His disciples said unto him, If the case of the man be so with his wife, it is not good to marry.
All Commentaries on Matthew 19:10 Go To Matthew 19
Cornelius a Lapide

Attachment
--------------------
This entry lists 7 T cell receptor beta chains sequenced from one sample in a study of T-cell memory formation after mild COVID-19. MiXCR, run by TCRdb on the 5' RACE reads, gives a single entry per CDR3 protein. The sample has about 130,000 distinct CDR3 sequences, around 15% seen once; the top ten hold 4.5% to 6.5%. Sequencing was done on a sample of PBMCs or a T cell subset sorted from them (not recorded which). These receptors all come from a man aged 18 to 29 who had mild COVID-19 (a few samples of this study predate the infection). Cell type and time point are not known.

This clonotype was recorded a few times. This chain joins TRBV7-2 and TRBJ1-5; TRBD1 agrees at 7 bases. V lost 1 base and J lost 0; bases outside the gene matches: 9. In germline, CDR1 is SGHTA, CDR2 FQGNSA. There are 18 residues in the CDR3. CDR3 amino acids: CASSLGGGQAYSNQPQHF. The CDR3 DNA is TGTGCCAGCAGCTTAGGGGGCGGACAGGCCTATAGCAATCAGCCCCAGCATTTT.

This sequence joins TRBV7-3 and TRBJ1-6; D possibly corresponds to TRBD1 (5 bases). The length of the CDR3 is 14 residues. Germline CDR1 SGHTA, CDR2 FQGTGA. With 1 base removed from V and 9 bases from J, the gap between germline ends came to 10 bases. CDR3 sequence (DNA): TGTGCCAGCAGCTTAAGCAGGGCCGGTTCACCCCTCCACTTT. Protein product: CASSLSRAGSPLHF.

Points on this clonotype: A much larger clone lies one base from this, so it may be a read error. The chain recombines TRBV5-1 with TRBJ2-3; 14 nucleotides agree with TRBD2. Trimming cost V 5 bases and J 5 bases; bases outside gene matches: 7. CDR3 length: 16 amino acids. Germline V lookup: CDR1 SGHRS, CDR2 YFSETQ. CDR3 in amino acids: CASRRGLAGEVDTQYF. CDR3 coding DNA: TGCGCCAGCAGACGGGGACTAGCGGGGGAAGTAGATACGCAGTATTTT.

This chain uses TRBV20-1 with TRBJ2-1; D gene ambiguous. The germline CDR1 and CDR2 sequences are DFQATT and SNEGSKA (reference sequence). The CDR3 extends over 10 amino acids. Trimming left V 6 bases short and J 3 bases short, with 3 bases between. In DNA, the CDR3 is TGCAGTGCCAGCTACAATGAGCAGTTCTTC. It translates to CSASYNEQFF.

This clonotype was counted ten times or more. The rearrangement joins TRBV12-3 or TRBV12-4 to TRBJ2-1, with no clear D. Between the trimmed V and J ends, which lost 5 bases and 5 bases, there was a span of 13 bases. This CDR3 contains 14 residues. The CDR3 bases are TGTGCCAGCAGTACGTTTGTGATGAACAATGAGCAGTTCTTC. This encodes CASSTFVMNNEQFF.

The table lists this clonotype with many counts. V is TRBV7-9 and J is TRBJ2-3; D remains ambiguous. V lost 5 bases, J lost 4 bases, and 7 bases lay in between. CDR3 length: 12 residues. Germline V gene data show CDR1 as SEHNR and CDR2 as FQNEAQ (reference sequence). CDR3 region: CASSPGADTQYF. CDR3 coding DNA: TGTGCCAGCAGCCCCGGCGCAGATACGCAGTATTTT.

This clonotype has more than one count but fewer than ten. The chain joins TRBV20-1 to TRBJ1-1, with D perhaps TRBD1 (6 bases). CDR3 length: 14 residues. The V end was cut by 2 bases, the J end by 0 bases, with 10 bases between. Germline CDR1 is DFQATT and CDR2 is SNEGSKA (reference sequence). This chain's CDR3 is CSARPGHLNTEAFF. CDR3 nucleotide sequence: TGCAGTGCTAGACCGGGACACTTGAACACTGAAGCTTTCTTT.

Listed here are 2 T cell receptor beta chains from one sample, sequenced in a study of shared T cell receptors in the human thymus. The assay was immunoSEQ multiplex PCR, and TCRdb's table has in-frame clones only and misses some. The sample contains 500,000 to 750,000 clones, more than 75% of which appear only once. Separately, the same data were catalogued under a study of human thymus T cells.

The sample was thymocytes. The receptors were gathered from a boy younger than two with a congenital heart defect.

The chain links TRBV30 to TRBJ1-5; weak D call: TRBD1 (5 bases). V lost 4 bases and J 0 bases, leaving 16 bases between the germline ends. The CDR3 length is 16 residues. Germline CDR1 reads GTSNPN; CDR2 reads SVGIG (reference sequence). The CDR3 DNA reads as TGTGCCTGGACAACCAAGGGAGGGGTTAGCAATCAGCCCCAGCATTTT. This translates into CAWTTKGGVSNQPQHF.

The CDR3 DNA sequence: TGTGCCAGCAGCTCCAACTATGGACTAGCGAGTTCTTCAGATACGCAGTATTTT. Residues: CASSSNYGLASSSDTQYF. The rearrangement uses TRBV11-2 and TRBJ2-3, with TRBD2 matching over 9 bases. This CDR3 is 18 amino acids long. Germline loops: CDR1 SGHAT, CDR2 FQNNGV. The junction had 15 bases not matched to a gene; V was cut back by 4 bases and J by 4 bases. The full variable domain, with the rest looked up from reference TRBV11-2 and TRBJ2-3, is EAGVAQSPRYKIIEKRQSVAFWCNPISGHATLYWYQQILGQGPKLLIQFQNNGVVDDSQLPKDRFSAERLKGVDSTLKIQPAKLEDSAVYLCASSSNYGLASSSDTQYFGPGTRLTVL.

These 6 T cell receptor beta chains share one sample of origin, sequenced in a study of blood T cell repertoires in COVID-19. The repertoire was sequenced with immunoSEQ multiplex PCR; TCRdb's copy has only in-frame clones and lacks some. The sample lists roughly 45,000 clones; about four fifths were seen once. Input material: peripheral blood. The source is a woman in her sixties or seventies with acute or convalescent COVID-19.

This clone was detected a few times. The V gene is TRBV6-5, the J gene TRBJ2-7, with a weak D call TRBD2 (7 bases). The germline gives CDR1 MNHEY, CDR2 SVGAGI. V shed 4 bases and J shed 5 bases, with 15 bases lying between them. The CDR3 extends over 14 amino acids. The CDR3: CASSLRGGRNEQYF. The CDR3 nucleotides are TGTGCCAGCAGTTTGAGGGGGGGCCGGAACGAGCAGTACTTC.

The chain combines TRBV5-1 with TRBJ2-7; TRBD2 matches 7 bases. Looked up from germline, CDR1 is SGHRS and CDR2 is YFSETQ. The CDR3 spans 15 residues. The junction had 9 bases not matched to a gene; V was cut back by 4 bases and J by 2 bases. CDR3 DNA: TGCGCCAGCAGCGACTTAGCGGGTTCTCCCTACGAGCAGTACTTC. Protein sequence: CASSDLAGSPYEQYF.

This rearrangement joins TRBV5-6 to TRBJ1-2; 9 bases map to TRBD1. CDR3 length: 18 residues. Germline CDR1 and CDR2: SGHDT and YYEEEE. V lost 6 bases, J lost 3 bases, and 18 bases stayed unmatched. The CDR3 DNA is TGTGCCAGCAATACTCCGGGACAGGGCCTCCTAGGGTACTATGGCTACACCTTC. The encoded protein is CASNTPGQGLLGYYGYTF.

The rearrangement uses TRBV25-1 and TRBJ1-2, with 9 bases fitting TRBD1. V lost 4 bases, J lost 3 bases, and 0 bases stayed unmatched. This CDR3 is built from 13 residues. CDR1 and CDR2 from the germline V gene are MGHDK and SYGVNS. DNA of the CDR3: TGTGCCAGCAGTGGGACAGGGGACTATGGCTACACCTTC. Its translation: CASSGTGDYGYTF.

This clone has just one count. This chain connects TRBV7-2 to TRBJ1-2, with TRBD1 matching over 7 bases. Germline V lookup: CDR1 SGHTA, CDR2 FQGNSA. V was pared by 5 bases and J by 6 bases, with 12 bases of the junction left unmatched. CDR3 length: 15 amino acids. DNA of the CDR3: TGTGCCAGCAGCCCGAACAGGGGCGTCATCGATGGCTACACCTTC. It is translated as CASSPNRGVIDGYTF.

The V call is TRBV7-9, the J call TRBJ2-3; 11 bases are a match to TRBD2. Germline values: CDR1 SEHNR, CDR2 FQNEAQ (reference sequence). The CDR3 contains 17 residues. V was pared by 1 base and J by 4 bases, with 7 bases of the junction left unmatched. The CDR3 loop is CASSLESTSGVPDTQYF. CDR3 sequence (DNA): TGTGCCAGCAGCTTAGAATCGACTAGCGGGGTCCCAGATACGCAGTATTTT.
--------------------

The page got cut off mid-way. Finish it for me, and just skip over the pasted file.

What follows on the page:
His disciples say, &c. Case, i.e, matter, business. So the Syriac translates, If the case of those who are married be thus, if the indissolubility of marriage be so great, if a man be so strictly bound to his wife, that he cannot put her away for anything except fornication, but must live with her, though she be odious, quarrelsome, deformed, nasty, and so on, and must have close connection with her until death, it is better not to marry a wife, as the Syriac has it. For the Greek Î³Î±Î¼Î·ÌƒÏƒÎ±Î¹ applies both to men and women. It may be that the Vulgate in translating by nubere, alludes to the servitude and subjection, by which a man is bound to a woman, and not seldom, if he wishes to have quietness, must give in to her, and bear patiently her complaints, quarrels, and reproaches. S. Chrysostom gives the reason. "It is easier to fight against concupiscence and ourselves than against a bad woman." Whence Cato said, "A wife is a necessary evil." Hence too the illustrious Sir Thomas More, who suffered martyrdom under Henry VIII. of England, being asked why he had married a little wife, replied sportively, "Of evils I chose the least." So Stapleton in his life.